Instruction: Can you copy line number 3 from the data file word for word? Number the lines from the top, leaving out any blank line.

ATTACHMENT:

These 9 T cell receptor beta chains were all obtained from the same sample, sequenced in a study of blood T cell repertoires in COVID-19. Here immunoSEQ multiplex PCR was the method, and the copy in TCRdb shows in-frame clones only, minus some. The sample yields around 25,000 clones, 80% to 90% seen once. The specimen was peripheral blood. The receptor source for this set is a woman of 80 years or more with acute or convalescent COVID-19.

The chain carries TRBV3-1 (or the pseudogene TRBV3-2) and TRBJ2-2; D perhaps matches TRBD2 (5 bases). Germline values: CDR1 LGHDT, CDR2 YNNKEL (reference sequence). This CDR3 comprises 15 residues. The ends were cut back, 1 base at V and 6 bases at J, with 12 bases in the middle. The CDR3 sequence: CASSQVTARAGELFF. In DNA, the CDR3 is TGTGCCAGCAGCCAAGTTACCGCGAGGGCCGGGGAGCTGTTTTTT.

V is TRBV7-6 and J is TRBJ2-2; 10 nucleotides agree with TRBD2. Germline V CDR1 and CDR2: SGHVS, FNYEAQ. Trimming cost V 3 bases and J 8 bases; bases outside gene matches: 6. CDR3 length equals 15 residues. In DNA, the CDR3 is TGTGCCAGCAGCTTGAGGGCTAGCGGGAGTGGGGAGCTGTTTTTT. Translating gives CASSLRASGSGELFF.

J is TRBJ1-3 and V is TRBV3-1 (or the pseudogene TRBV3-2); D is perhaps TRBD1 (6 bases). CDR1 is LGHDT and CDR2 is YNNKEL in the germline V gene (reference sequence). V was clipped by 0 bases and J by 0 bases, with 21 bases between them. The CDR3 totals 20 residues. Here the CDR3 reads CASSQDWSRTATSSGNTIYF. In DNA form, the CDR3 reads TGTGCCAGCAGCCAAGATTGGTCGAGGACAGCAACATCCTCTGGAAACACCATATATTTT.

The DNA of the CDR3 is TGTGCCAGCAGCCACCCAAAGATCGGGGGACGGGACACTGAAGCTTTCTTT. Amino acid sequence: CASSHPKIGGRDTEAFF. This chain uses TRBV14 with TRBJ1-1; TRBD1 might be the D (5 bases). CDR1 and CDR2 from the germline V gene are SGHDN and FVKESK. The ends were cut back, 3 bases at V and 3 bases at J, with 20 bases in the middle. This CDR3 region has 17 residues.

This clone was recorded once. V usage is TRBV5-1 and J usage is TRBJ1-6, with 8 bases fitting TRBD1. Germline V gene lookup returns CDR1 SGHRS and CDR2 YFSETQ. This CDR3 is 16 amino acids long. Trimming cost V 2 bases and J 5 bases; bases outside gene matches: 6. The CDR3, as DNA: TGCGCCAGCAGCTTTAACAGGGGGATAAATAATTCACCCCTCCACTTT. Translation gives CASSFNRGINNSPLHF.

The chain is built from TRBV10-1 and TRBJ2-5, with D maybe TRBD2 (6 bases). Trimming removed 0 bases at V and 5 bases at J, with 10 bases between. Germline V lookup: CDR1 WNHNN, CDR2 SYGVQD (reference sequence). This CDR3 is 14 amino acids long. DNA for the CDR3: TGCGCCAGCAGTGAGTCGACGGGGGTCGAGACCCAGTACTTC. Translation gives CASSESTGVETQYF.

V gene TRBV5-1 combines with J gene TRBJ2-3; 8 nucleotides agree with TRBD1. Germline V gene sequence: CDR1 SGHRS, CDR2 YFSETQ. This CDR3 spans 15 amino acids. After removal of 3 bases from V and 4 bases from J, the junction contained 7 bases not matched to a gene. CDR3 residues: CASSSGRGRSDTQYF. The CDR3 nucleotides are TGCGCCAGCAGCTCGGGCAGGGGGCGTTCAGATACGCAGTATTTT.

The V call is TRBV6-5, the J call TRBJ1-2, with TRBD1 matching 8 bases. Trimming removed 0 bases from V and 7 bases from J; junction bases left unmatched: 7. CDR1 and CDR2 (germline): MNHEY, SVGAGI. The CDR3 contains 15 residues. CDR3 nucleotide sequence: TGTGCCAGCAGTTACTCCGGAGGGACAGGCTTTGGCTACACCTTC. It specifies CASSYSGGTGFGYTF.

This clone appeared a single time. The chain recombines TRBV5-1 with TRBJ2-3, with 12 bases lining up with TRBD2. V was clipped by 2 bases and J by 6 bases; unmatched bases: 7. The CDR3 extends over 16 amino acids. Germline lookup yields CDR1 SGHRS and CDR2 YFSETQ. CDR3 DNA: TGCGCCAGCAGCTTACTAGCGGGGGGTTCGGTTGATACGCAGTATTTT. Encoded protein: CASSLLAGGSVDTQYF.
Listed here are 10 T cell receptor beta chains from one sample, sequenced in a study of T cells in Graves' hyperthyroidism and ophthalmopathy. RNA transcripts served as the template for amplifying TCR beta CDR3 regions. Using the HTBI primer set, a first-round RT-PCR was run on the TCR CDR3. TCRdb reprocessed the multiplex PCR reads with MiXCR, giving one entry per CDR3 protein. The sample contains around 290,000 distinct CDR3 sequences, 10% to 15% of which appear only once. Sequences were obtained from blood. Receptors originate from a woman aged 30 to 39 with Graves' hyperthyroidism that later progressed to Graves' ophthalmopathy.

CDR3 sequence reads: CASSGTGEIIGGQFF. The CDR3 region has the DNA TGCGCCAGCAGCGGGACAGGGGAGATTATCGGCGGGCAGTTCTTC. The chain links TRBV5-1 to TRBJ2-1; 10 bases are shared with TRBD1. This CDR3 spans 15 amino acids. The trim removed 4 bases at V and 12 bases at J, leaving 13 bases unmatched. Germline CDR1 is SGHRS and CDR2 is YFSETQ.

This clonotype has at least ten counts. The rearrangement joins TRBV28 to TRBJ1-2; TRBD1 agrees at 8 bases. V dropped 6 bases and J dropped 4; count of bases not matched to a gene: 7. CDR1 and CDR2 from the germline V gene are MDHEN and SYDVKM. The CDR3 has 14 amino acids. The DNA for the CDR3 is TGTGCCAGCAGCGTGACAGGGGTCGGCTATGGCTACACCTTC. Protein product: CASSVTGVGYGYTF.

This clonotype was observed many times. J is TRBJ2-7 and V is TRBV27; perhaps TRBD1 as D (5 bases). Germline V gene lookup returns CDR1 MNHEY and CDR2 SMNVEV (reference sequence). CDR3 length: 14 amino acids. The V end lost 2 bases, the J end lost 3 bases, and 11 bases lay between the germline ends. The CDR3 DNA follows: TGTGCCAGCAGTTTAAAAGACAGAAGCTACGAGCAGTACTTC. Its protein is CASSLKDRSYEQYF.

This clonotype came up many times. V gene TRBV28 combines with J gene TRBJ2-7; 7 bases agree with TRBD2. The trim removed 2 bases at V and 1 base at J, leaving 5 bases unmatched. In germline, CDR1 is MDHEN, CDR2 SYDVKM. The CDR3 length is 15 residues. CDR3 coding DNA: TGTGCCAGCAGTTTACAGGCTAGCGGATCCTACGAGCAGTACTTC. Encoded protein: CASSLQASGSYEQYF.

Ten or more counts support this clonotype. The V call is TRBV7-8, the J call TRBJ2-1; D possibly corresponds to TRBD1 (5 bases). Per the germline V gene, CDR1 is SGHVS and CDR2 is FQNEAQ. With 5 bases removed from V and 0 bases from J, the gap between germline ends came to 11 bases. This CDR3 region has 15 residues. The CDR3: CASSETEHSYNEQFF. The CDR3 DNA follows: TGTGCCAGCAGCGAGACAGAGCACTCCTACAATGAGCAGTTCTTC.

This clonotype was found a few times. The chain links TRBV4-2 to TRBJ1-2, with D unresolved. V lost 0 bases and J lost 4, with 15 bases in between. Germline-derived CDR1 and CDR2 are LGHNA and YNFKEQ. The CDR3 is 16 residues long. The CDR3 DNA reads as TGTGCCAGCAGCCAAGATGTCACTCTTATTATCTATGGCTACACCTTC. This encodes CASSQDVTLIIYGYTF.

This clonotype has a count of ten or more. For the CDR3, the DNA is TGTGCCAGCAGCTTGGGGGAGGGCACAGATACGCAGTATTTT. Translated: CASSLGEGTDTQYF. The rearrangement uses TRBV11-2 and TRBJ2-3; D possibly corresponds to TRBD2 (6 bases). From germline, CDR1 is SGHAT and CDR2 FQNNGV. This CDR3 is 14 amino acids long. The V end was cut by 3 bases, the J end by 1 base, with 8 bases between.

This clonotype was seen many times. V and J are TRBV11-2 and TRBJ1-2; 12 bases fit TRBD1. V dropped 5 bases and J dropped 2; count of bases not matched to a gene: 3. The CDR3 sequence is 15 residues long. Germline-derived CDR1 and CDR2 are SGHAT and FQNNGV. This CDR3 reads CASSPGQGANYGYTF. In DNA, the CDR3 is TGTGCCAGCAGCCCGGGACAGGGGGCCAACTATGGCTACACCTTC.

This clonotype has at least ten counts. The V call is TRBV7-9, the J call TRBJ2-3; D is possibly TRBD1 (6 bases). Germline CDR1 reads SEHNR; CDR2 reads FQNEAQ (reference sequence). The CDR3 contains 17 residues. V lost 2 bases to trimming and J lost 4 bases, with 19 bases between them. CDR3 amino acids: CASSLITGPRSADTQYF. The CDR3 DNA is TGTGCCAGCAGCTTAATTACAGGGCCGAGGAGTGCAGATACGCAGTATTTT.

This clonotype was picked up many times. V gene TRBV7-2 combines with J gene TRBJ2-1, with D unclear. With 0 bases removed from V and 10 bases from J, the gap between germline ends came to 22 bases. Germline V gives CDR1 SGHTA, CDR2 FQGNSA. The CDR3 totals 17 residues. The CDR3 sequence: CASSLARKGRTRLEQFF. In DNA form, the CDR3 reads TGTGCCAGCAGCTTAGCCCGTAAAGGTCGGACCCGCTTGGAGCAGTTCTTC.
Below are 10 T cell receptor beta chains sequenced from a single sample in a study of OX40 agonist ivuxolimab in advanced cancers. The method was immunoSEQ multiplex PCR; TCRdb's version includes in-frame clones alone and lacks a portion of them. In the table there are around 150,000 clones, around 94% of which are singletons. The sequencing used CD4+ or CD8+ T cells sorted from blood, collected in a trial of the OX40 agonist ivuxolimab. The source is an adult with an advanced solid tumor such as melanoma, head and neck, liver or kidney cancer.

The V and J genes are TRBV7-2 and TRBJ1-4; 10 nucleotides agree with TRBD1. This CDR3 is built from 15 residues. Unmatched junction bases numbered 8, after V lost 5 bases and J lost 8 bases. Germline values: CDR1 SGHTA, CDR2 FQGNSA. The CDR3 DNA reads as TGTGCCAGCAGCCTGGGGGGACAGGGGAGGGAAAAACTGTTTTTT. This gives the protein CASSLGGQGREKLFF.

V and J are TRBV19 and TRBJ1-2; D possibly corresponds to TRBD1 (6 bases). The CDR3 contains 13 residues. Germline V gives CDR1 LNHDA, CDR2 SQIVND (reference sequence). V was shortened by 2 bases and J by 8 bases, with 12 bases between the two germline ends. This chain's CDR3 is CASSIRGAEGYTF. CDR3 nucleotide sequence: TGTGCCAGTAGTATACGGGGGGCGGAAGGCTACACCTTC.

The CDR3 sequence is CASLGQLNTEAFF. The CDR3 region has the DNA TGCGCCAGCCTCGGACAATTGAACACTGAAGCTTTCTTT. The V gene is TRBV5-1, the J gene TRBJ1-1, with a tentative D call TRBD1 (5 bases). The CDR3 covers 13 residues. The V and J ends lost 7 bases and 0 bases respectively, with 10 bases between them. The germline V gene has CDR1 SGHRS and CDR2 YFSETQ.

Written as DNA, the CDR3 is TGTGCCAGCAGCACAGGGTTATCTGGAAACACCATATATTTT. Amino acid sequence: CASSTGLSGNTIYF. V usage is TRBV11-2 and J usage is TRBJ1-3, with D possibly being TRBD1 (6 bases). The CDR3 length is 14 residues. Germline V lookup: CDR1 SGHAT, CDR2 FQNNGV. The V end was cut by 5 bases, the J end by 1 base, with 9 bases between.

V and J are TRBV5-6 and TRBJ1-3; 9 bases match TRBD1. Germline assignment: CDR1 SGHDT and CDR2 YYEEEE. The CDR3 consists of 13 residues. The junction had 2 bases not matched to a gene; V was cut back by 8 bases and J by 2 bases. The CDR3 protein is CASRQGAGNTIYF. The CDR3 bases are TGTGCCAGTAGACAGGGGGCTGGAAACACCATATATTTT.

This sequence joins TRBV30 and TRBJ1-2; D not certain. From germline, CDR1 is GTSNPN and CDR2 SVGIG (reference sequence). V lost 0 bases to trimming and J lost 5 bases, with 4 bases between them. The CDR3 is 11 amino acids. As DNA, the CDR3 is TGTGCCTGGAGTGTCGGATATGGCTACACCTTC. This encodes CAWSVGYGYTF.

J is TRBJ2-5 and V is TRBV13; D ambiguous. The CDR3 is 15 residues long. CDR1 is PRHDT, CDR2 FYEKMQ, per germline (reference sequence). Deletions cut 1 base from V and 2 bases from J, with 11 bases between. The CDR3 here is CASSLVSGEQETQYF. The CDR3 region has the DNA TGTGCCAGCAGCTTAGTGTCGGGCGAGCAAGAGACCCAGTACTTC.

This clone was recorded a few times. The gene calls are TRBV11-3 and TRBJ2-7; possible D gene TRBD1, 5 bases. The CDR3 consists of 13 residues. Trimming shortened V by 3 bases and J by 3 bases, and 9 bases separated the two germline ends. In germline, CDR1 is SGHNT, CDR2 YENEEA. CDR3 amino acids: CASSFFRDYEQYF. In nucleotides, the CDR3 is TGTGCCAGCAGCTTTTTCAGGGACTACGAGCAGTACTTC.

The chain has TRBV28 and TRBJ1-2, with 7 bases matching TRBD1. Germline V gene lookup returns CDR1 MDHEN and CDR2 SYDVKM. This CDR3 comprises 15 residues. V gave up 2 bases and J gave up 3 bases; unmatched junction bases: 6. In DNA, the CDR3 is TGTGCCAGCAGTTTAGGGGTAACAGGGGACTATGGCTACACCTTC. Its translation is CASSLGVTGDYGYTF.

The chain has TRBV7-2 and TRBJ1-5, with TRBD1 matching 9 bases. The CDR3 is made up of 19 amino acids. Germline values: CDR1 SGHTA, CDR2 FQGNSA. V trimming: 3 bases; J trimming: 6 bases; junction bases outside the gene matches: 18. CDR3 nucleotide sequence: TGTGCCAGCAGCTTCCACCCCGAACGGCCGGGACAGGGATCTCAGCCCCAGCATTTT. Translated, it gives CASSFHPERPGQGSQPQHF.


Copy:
V is TRBV7-6 and J is TRBJ2-2; 10 nucleotides agree with TRBD2. Germline V CDR1 and CDR2: SGHVS, FNYEAQ. Trimming cost V 3 bases and J 8 bases; bases outside gene matches: 6. CDR3 length equals 15 residues. In DNA, the CDR3 is TGTGCCAGCAGCTTGAGGGCTAGCGGGAGTGGGGAGCTGTTTTTT. Translating gives CASSLRASGSGELFF.